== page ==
• When the onions turn golden, lower the heat and add the spices and stir well for a minute.
  • Add the hardboiled eggs and set the stuffing aside in a bowl.

Crisp Fried Potatoes (optional)

  • If you’re adding potatoes to the gravy, clean and scrub potato skin thoroughly.
  • Roughly chop the potatoes into small cubes with the skin intact.
  • In a frying pan, add 4 tablespoons of coconut oil.
  • On medium to high flame, fry the potatoes.
  • Add salt and crushed pepper to taste and keep stirring ensuring all sides cook through.
  • Once the potatoes are cooked and the skin is crisp, remove from heat. This will take close to 20 minutes.

Stuffing the Chicken

  • Remove the marinated chicken from the refrigerator for a couple of hours to bring it to room temperature.
  • Start stuffing the chicken by placing one egg at a time and sealing it with prepared onion stuffing. Usually a chicken of this weight can not hold more than 2 eggs.
  • If your chicken is smaller, do not overstuff the chicken as this might cause the flesh to tear during the frying process.
  • Ensuring no stuffing is coming out, tie the legs and hands of the chicken using kitchen twine.

Caramelised Onion Gravy

  • Slice the onions and chilli finely.
  • Chop tomatoes roughly into cubes.
  • Heat 1/3 cup of coconut oil in a large saucepan large enough to hold the chicken.
  • Lower the chicken into the hot oil and fry on medium heat. 
  • Turn the chicken on its side every 2 minutes and fry till all the sides are brown and crisp.
  • Remove the chicken and drain it on paper towels.
  • In the same oil, fry the onions, chilli, and curry leaves.
  • Once the onions start browning, add the the ginger garlic paste and cook till the raw smell disappears.
  • Lower the heat and add in the tomatoes.
  • Saute and let it cook until the tomatoes have broken down completely and the gravy has begun to form.
  • Add the gravy spices and aniseed powder and fry well. 
  • Check for salt and season accordingly.
  • If your’e adding potatoes, add the cooked potatoes (method above) and give it a gentle stir.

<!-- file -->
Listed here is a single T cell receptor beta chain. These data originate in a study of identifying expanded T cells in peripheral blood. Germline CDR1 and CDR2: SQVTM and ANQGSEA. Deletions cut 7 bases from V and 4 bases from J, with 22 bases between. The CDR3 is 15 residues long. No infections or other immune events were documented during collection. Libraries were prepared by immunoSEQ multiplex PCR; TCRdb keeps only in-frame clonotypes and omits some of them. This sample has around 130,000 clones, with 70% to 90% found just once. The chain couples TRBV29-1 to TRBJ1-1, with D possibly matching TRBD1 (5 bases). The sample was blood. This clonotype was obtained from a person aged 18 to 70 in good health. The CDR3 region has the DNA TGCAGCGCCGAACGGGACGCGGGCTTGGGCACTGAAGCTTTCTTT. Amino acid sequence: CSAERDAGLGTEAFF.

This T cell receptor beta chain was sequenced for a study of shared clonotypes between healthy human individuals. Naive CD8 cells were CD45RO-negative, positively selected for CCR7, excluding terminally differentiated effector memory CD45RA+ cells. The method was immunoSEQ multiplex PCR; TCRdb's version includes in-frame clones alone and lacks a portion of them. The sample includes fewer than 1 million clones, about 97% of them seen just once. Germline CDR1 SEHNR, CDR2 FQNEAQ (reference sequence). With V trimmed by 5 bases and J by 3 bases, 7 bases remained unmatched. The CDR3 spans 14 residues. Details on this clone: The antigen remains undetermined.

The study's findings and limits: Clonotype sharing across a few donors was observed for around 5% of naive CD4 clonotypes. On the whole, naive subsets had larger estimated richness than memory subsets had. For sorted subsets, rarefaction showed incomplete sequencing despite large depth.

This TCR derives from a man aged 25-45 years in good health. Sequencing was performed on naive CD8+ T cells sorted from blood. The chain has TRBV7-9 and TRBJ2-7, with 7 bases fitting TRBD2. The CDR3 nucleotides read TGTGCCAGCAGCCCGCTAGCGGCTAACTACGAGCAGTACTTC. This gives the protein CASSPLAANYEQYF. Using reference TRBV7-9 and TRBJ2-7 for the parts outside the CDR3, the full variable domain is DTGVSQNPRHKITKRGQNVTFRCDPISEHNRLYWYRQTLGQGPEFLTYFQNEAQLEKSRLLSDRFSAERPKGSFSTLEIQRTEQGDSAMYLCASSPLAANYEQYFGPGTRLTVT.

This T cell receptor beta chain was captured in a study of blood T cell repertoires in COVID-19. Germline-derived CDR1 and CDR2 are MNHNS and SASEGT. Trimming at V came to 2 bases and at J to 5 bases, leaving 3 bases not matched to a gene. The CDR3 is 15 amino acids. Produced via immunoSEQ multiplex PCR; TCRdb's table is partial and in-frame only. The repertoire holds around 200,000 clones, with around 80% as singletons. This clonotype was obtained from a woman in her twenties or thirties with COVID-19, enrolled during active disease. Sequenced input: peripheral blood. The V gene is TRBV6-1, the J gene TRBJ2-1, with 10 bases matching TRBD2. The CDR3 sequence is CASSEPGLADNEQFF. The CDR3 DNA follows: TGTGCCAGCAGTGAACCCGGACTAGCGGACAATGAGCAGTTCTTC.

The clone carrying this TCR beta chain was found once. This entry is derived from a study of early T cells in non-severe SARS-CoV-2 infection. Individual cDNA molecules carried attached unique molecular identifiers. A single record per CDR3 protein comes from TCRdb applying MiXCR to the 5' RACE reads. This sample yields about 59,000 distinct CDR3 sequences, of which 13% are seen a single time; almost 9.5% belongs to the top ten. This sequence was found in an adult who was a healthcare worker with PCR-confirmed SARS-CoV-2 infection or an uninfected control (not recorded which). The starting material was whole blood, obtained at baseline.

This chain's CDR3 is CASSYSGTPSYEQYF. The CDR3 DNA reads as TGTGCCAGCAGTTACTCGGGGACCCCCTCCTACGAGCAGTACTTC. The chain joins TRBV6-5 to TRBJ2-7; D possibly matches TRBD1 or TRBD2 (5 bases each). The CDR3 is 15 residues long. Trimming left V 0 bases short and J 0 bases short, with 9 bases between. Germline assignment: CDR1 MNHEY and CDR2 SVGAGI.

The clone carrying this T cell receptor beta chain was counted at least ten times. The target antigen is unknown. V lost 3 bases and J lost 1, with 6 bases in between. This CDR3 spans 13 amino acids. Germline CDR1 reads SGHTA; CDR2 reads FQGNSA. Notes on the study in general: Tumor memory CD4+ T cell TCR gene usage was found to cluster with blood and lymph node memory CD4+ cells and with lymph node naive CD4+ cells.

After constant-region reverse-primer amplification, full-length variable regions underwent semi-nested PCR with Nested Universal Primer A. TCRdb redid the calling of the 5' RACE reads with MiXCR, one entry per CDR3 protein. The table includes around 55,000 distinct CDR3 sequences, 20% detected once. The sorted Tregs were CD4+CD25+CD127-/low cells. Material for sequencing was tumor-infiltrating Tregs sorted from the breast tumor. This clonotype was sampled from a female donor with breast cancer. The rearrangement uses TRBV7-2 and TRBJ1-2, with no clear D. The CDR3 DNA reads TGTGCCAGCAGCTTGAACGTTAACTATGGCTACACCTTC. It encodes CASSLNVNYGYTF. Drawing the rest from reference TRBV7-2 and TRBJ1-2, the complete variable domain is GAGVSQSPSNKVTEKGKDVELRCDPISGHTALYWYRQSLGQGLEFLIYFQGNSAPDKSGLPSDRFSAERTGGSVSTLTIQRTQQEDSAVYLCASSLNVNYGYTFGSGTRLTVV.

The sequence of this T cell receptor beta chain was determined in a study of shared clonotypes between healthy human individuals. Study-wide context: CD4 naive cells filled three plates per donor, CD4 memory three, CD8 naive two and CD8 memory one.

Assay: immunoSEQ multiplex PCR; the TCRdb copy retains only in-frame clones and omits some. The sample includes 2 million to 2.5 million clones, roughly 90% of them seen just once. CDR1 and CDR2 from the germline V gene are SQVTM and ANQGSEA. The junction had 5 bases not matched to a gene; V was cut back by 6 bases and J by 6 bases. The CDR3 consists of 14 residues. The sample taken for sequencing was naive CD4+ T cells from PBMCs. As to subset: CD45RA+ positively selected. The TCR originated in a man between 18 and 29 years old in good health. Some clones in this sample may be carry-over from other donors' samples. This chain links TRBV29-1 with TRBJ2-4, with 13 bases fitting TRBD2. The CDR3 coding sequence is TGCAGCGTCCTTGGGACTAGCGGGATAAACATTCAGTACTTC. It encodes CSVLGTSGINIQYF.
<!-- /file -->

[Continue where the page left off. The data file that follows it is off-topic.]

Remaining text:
• Add the remaining eggs into the gravy.

Baking the Chicken

  • Preheat the oven to 180 degrees Celsius.
  • In an ovenproof dish, spread the gravy leaving ¼ behind.
  • Place the fried chicken in the middle and spread the remaining gravy on top.
  • Cover the dish with aluminium foil and cook for 1 hour.
  • After an hour, switch off the heat.
  • Remove the aluminium foil and let the dish stay in the oven till you’re ready to serve.

Have a good food day.

Oatmeal Pancake Pops | One for Ali

How quickly has the final week of Ramadan arrived! In a few days, our routines will return to normalcy. There are a lot of goals I haven’t completed and yet the ones I have been able to, have struck a chord. Having eliminated the distraction of food, what I could finish reading resonated deeper than usual. Such is the beauty of this month. I’m hoping to leave it behind firmly clutching a few resolves. Speaking of Ramadan coming to an end, it also means that we are getting back to eating breakfast. Well, that is if you are that sort of a person. 

The final recipe I want to share, for this month, will make the transition from Iftar evenings to breakfast post Ramadan smoothly. Considering you have the little ones at home for the summer, I can vouch this won’t be abandoned. Ever since Ali could eat more than mush, I have made these pancakes for him and he finishes them without a fuss. In fact, it is one of his favourite meal options and on occasions he has enjoyed them for dinner too.

As far as the blog is concerned, I am thrilled with all the responses I’ve received this month. Things were much quiet in the earlier part of the year only because I was determined to share more than just one spanking new recipe for Ramadan. To everyone who has mailed, messaged and shared their comments, I can’t thank you enough. It is gratifying to know a little part of My Mouth is Full was served at your dinner table amongst loved ones.